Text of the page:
But with that said, the other thing that nonprofits have to realize is that this type of approach that we're talking about is so fundamentally different than what … anything that's existed in the past, which has got accurate, clean data because I'm going to build a model from 12 data points or 18 data points, which is a classic regression model, and they better be right, because if they're not, we're going to pay the price.
Well, the big, big, big difference in AI models is at first your model’s never done. It will never be done. You're not building it one time and put it on the shelf, and it's fixed, and you're going to it. It'll never be done. Then the other part is being able to enrich it with so much more data that it kind of distributes that out. So, I think getting over that fear that you've got one shot at it, most organizations―I think this is a big barrier―had tried models in the past, and they tried looking at personas, and it didn't work because their data wasn't clean. They had a fixed amount of data, and it wasn't clean, and they felt burned, and they don't want to try something new.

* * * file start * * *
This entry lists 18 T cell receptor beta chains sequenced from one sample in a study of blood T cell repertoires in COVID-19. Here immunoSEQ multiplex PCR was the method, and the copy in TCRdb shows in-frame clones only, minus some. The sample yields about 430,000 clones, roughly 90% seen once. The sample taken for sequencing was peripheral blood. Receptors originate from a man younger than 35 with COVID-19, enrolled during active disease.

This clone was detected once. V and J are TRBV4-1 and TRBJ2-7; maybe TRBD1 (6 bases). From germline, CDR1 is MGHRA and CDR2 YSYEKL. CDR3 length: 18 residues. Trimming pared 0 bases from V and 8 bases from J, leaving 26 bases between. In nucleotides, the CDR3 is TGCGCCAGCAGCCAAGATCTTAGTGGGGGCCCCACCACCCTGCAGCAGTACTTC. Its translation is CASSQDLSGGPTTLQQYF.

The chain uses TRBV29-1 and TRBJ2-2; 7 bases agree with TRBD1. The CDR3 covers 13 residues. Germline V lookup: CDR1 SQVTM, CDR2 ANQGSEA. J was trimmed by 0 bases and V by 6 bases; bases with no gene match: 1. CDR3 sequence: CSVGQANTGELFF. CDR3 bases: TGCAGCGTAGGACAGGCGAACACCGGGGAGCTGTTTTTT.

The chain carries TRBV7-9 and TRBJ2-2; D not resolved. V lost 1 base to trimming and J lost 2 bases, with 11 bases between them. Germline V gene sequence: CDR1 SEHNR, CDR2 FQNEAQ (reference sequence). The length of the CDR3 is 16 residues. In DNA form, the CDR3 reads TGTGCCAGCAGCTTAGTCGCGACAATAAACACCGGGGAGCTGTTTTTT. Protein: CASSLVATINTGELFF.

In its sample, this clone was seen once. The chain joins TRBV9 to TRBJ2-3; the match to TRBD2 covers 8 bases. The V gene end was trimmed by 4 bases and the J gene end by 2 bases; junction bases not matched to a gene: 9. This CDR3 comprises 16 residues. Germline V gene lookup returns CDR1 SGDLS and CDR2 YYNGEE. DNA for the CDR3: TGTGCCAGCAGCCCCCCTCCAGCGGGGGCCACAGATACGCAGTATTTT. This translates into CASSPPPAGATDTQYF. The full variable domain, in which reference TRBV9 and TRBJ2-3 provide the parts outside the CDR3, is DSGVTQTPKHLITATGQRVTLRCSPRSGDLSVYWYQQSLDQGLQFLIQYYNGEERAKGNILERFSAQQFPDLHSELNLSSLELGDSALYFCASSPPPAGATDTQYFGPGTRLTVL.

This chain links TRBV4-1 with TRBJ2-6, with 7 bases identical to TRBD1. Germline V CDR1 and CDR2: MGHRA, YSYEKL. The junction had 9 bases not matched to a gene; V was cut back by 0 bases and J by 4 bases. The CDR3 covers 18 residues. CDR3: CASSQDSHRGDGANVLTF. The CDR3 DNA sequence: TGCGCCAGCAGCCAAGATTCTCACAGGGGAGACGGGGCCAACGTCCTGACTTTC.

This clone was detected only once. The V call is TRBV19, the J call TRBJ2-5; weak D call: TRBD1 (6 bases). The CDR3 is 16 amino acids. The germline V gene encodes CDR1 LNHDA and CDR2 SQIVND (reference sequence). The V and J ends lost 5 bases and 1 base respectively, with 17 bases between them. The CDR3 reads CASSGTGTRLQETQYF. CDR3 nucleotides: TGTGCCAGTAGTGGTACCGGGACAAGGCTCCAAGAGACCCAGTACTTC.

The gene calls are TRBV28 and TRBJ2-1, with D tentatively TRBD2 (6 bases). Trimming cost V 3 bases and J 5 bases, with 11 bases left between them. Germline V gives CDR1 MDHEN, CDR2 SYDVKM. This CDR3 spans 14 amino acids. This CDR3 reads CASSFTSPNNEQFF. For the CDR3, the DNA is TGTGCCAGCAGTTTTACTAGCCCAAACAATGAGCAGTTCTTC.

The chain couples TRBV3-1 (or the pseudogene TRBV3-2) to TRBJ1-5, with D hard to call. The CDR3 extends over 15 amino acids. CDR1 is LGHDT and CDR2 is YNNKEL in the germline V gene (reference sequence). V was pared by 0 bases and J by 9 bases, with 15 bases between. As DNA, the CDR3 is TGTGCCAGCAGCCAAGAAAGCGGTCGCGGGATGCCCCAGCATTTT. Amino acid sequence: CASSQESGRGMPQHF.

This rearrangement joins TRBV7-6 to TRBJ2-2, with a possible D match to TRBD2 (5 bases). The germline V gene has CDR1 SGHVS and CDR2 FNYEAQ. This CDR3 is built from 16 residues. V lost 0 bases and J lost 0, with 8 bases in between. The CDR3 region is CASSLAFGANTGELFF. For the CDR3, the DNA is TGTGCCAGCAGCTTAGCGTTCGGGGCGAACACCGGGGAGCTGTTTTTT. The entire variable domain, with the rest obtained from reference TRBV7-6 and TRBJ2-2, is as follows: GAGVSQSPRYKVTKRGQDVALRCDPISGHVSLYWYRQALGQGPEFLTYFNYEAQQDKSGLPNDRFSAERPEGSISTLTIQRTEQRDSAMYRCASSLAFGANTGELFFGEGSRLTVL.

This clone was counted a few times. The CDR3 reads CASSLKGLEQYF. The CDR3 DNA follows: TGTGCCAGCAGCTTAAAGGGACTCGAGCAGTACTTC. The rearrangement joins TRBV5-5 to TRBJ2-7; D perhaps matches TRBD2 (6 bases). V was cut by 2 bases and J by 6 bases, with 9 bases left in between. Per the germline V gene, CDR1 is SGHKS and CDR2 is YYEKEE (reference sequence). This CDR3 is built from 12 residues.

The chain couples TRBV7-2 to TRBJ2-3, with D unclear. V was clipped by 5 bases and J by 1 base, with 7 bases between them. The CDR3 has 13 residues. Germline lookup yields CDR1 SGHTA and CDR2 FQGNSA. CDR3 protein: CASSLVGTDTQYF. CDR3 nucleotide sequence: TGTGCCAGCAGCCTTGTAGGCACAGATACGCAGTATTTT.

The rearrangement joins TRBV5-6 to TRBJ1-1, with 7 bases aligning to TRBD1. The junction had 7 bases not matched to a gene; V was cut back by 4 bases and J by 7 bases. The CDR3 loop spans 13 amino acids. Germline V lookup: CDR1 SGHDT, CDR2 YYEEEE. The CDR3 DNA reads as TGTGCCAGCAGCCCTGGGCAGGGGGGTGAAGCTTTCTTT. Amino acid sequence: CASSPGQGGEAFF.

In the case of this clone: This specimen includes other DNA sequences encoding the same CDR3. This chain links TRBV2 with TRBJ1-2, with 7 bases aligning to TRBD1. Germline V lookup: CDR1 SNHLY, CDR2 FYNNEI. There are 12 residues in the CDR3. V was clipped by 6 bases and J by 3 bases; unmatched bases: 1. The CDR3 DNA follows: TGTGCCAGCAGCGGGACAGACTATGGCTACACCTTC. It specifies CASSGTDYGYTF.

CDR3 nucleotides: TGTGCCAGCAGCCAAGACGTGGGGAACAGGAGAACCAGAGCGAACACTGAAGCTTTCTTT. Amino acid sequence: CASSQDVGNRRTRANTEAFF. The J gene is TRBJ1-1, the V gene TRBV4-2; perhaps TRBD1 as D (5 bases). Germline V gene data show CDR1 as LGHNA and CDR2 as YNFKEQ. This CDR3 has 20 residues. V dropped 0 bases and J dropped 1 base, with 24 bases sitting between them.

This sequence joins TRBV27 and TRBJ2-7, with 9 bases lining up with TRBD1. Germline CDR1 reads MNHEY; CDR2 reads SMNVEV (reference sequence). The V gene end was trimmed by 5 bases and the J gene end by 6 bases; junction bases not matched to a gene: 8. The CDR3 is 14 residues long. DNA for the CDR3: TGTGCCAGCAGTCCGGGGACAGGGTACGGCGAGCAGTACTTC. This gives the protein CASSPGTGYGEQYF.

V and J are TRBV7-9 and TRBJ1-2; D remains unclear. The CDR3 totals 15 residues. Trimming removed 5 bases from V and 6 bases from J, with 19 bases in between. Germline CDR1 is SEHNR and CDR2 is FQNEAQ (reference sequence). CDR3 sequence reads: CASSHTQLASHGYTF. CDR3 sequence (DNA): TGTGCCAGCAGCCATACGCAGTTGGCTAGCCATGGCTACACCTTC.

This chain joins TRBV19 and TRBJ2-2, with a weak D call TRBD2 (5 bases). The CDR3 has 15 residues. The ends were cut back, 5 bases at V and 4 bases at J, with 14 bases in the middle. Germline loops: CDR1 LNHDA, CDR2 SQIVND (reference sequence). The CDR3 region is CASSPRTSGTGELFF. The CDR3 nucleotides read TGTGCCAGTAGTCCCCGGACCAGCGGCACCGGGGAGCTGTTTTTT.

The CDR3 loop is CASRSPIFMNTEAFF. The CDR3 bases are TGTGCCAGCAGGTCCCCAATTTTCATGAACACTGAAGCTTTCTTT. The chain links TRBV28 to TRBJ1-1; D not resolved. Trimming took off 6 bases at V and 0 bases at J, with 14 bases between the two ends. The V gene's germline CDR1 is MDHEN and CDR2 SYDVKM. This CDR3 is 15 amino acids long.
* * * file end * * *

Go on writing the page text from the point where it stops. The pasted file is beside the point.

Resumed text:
But this new era of essentially machine learning and deep learning is so different; it's hard for people to get their arms around, like, how different it is. So, it's more about trusting, like, we’ll never be done. You got to start where you start, and you try to enrich data to help essentially distribute some of the data that way.
Ronnie: When you say, you'll never be done, you mean AI continues to collect data and uses the data it's collecting as it's working, right?
Nathan: Yeah, true machine learning is learning, right? So, like, the Amazon algorithm is essentially being retrained continuously based on your buying and viewing and sharing habits. And so, if it hadn't, it would still be recommending fingernail clippers. And so, it just every time … this never … you'll never be done. It’s essentially every day. This is just a big paradigm shift for nonprofits.